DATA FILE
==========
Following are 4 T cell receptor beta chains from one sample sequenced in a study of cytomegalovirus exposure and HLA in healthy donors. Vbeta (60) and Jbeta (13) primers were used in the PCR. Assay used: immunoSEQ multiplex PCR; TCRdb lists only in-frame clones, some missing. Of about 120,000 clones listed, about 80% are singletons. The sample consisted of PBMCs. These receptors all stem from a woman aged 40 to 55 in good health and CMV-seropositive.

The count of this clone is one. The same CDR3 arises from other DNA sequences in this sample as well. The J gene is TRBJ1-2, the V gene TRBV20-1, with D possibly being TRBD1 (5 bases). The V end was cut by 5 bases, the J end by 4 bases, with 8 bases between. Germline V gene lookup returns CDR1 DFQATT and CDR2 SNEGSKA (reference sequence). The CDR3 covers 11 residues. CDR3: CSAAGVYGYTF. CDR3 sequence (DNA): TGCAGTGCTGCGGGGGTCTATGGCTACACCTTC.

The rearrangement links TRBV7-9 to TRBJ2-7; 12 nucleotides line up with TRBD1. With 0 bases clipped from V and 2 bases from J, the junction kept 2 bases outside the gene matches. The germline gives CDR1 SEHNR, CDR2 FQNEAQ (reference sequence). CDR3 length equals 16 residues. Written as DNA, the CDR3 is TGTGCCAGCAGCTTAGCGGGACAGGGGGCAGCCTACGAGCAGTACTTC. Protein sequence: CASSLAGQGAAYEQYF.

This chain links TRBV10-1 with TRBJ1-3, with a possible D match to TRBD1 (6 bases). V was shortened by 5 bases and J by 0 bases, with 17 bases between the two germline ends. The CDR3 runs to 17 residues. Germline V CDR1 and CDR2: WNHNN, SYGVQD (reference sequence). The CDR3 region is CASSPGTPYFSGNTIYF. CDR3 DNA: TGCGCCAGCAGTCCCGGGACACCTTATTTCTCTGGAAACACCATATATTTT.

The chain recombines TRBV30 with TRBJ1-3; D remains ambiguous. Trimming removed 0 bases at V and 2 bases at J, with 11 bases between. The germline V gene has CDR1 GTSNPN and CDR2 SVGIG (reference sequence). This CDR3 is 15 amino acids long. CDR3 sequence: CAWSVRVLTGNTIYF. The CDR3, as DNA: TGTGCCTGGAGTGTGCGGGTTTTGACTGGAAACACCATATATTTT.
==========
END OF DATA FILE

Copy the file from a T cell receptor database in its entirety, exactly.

Following are 4 T cell receptor beta chains from one sample sequenced in a study of cytomegalovirus exposure and HLA in healthy donors. Vbeta (60) and Jbeta (13) primers were used in the PCR. Assay used: immunoSEQ multiplex PCR; TCRdb lists only in-frame clones, some missing. Of about 120,000 clones listed, about 80% are singletons. The sample consisted of PBMCs. These receptors all stem from a woman aged 40 to 55 in good health and CMV-seropositive.

The count of this clone is one. The same CDR3 arises from other DNA sequences in this sample as well. The J gene is TRBJ1-2, the V gene TRBV20-1, with D possibly being TRBD1 (5 bases). The V end was cut by 5 bases, the J end by 4 bases, with 8 bases between. Germline V gene lookup returns CDR1 DFQATT and CDR2 SNEGSKA (reference sequence). The CDR3 covers 11 residues. CDR3: CSAAGVYGYTF. CDR3 sequence (DNA): TGCAGTGCTGCGGGGGTCTATGGCTACACCTTC.

The rearrangement links TRBV7-9 to TRBJ2-7; 12 nucleotides line up with TRBD1. With 0 bases clipped from V and 2 bases from J, the junction kept 2 bases outside the gene matches. The germline gives CDR1 SEHNR, CDR2 FQNEAQ (reference sequence). CDR3 length equals 16 residues. Written as DNA, the CDR3 is TGTGCCAGCAGCTTAGCGGGACAGGGGGCAGCCTACGAGCAGTACTTC. Protein sequence: CASSLAGQGAAYEQYF.

This chain links TRBV10-1 with TRBJ1-3, with a possible D match to TRBD1 (6 bases). V was shortened by 5 bases and J by 0 bases, with 17 bases between the two germline ends. The CDR3 runs to 17 residues. Germline V CDR1 and CDR2: WNHNN, SYGVQD (reference sequence). The CDR3 region is CASSPGTPYFSGNTIYF. CDR3 DNA: TGCGCCAGCAGTCCCGGGACACCTTATTTCTCTGGAAACACCATATATTTT.

The chain recombines TRBV30 with TRBJ1-3; D remains ambiguous. Trimming removed 0 bases at V and 2 bases at J, with 11 bases between. The germline V gene has CDR1 GTSNPN and CDR2 SVGIG (reference sequence). This CDR3 is 15 amino acids long. CDR3 sequence: CAWSVRVLTGNTIYF. The CDR3, as DNA: TGTGCCTGGAGTGTGCGGGTTTTGACTGGAAACACCATATATTTT.